Compartment Syndrome occurs when the pressure in the muscles exceeds normal levels, causing pain and compression of blood vessels, which cuts off oxygen to the nerves and muscle cells. Without the oxygen supply, the nerves and muscle start getting damaged.
Compartment Syndrome can be either acute or chronic. In Acute Compartment Syndrome, this is a medical emergency as loss of blood supply to muscle and nerves can result in permanent damage. Chronic Compartment Syndrome is a less severe form that can occur from continuous exercise and is not considered a medical emergency.
The grouping of muscle, nerves and blood vessels is called a compartment, and is present in arms and legs. Muscles, nerves, and blood vessels are enclosed in compartments by fascia. Because fascia is quite inflexible, any bleeding or swelling, such as that which occurs from bone or muscle trauma, will put pressure on structures within the compartment, thereby cutting off blood supply or damaging nerves.
Acute Compartment Syndrome: Causes of acute compartment syndrome are fracture, crush injuries, casts, tight bandages, anabolic steroid use or severe damage to muscle. It is usually after a motor vehicle accident or fall.
Chronic or Exertion-induced Compartment Syndrome: It is caused by exercise which produces pain and swelling. Mostly seen in athletes like runners, bikers, etc. Discontinuation of exercise relieves it.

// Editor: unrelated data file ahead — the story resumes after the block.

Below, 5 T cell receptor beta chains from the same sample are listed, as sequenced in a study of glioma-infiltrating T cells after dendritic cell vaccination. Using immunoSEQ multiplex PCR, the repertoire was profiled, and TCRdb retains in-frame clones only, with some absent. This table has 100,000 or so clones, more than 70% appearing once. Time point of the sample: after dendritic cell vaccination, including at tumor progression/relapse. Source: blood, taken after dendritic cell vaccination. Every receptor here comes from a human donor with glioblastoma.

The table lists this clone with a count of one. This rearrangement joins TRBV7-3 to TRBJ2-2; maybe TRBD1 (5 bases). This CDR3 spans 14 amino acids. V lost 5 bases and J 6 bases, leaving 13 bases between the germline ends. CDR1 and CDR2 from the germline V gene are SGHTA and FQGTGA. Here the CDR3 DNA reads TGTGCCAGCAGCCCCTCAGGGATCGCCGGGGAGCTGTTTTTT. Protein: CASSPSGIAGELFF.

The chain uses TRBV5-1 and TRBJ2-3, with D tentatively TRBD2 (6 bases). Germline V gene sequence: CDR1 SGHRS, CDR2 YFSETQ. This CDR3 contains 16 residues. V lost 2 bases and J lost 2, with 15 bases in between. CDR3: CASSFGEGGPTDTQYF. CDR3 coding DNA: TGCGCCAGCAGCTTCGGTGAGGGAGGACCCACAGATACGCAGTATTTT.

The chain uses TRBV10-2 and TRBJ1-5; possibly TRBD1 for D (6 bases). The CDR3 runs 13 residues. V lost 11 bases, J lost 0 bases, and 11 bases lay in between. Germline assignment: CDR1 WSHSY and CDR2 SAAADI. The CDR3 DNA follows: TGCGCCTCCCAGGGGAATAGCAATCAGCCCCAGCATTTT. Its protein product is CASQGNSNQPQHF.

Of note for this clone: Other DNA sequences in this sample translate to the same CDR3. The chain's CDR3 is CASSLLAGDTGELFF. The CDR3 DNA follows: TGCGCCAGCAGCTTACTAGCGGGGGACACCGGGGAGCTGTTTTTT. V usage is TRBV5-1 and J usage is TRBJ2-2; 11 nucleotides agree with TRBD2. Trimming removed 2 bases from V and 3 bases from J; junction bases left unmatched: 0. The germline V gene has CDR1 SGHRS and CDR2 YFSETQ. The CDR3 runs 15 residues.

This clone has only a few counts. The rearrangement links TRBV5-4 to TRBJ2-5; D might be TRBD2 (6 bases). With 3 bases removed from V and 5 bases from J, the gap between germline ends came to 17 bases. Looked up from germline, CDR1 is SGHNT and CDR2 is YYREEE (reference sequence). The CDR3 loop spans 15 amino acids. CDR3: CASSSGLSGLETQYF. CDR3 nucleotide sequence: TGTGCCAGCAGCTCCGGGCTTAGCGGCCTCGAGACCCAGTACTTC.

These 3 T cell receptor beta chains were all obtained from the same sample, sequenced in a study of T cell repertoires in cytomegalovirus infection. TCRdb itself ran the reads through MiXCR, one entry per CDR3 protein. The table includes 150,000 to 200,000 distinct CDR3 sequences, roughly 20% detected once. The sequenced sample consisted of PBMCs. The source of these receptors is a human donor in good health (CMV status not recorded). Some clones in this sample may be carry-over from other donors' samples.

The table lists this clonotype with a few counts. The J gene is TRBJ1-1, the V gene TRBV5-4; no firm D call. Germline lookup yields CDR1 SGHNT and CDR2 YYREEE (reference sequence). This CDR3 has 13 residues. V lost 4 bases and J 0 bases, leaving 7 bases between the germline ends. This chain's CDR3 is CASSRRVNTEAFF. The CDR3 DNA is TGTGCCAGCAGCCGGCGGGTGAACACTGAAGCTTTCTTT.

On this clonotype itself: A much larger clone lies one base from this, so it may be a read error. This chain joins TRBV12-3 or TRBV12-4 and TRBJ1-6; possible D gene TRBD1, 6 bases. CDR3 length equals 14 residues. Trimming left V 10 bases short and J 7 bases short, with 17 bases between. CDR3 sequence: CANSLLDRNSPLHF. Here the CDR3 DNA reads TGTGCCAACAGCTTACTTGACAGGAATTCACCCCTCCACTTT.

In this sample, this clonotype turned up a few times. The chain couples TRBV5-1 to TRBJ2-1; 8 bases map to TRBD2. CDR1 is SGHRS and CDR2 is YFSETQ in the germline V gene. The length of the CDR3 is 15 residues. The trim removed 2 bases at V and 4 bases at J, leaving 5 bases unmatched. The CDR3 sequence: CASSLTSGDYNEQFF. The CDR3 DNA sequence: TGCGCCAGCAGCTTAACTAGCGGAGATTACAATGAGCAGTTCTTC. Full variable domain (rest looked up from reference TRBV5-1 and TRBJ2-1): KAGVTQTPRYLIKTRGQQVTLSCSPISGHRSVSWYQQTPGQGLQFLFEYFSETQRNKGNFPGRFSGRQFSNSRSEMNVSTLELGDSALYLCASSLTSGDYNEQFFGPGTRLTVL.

In both Acute and Chronic Compartment Syndrome, pain is a major symptom which gets worse with foot movement. In the chronic form, pain diminishes when exercise is stopped. Numbness and tingling are often experienced in both forms. The acute form can result in paralysis due to the death of muscle and neural tissue. Visible muscle bulging can be seen in chronic type.
Diagnosis is mainly through physical examination with measurement of elevated compartment pressure. Acute compartment syndrome is a medical emergency and needs emergency medical attention to prevent permanent damage. For diagnosis of chronic compartment syndrome, measuring pressure levels in muscle before and after exercise is important.
Acute Compartment Syndrome is emergently treated by surgically cutting the fascia involved (fasciotomy) to relieve the pressure in the affected compartment. In Chronic Compartment Syndrome, a fasciotomy is only considered when symptoms do not improve after non-operative treatment. These include physical therapy, anti-inflammatory drugs, and modifying activities that bring about pain.
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